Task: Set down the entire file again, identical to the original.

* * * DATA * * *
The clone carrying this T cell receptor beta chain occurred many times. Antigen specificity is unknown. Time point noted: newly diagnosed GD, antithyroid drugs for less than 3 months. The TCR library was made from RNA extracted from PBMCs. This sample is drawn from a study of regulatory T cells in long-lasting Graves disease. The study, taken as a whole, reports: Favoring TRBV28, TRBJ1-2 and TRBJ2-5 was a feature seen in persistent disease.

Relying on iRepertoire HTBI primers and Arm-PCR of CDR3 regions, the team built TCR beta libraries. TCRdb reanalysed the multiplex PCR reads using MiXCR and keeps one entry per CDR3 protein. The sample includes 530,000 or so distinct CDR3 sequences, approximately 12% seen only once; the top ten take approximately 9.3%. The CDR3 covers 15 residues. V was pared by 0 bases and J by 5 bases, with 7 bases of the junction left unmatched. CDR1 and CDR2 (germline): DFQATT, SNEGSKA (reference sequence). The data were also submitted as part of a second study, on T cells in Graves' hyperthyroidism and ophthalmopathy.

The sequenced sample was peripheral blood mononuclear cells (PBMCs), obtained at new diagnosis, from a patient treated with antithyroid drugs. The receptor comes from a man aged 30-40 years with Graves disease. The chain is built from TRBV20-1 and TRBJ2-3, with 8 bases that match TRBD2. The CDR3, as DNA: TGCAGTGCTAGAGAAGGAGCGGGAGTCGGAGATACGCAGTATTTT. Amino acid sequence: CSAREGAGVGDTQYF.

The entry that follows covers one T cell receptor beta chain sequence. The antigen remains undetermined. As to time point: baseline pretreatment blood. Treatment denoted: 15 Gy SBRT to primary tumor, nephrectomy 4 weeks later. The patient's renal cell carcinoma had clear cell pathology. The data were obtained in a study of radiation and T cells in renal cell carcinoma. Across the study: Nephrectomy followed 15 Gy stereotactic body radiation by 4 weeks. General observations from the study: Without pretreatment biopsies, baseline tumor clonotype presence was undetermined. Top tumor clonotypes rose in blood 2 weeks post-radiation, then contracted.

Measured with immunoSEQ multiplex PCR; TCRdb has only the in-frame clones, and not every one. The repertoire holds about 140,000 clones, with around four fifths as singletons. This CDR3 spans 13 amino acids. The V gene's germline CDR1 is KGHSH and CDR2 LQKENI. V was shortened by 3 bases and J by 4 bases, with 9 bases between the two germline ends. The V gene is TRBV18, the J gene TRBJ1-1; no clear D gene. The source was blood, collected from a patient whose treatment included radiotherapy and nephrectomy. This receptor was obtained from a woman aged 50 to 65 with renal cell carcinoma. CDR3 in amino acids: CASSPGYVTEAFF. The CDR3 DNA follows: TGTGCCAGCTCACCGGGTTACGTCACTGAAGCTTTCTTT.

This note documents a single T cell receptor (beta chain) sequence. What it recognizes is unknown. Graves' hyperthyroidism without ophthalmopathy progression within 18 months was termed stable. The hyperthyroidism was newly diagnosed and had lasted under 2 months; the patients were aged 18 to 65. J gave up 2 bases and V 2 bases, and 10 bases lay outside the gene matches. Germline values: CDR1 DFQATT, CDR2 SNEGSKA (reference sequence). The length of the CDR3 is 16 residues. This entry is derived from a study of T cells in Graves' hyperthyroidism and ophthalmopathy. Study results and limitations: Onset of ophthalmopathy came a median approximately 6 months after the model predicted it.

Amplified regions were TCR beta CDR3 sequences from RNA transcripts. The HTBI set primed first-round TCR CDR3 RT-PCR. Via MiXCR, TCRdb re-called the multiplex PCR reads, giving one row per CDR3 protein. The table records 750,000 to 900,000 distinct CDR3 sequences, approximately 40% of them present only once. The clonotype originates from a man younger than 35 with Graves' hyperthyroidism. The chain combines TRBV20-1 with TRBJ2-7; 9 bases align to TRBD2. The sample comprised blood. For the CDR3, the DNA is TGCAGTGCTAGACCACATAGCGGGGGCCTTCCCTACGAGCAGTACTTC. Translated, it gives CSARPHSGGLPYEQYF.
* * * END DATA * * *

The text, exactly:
The clone carrying this T cell receptor beta chain occurred many times. Antigen specificity is unknown. Time point noted: newly diagnosed GD, antithyroid drugs for less than 3 months. The TCR library was made from RNA extracted from PBMCs. This sample is drawn from a study of regulatory T cells in long-lasting Graves disease. The study, taken as a whole, reports: Favoring TRBV28, TRBJ1-2 and TRBJ2-5 was a feature seen in persistent disease.

Relying on iRepertoire HTBI primers and Arm-PCR of CDR3 regions, the team built TCR beta libraries. TCRdb reanalysed the multiplex PCR reads using MiXCR and keeps one entry per CDR3 protein. The sample includes 530,000 or so distinct CDR3 sequences, approximately 12% seen only once; the top ten take approximately 9.3%. The CDR3 covers 15 residues. V was pared by 0 bases and J by 5 bases, with 7 bases of the junction left unmatched. CDR1 and CDR2 (germline): DFQATT, SNEGSKA (reference sequence). The data were also submitted as part of a second study, on T cells in Graves' hyperthyroidism and ophthalmopathy.

The sequenced sample was peripheral blood mononuclear cells (PBMCs), obtained at new diagnosis, from a patient treated with antithyroid drugs. The receptor comes from a man aged 30-40 years with Graves disease. The chain is built from TRBV20-1 and TRBJ2-3, with 8 bases that match TRBD2. The CDR3, as DNA: TGCAGTGCTAGAGAAGGAGCGGGAGTCGGAGATACGCAGTATTTT. Amino acid sequence: CSAREGAGVGDTQYF.

The entry that follows covers one T cell receptor beta chain sequence. The antigen remains undetermined. As to time point: baseline pretreatment blood. Treatment denoted: 15 Gy SBRT to primary tumor, nephrectomy 4 weeks later. The patient's renal cell carcinoma had clear cell pathology. The data were obtained in a study of radiation and T cells in renal cell carcinoma. Across the study: Nephrectomy followed 15 Gy stereotactic body radiation by 4 weeks. General observations from the study: Without pretreatment biopsies, baseline tumor clonotype presence was undetermined. Top tumor clonotypes rose in blood 2 weeks post-radiation, then contracted.

Measured with immunoSEQ multiplex PCR; TCRdb has only the in-frame clones, and not every one. The repertoire holds about 140,000 clones, with around four fifths as singletons. This CDR3 spans 13 amino acids. The V gene's germline CDR1 is KGHSH and CDR2 LQKENI. V was shortened by 3 bases and J by 4 bases, with 9 bases between the two germline ends. The V gene is TRBV18, the J gene TRBJ1-1; no clear D gene. The source was blood, collected from a patient whose treatment included radiotherapy and nephrectomy. This receptor was obtained from a woman aged 50 to 65 with renal cell carcinoma. CDR3 in amino acids: CASSPGYVTEAFF. The CDR3 DNA follows: TGTGCCAGCTCACCGGGTTACGTCACTGAAGCTTTCTTT.

This note documents a single T cell receptor (beta chain) sequence. What it recognizes is unknown. Graves' hyperthyroidism without ophthalmopathy progression within 18 months was termed stable. The hyperthyroidism was newly diagnosed and had lasted under 2 months; the patients were aged 18 to 65. J gave up 2 bases and V 2 bases, and 10 bases lay outside the gene matches. Germline values: CDR1 DFQATT, CDR2 SNEGSKA (reference sequence). The length of the CDR3 is 16 residues. This entry is derived from a study of T cells in Graves' hyperthyroidism and ophthalmopathy. Study results and limitations: Onset of ophthalmopathy came a median approximately 6 months after the model predicted it.

Amplified regions were TCR beta CDR3 sequences from RNA transcripts. The HTBI set primed first-round TCR CDR3 RT-PCR. Via MiXCR, TCRdb re-called the multiplex PCR reads, giving one row per CDR3 protein. The table records 750,000 to 900,000 distinct CDR3 sequences, approximately 40% of them present only once. The clonotype originates from a man younger than 35 with Graves' hyperthyroidism. The chain combines TRBV20-1 with TRBJ2-7; 9 bases align to TRBD2. The sample comprised blood. For the CDR3, the DNA is TGCAGTGCTAGACCACATAGCGGGGGCCTTCCCTACGAGCAGTACTTC. Translated, it gives CSARPHSGGLPYEQYF.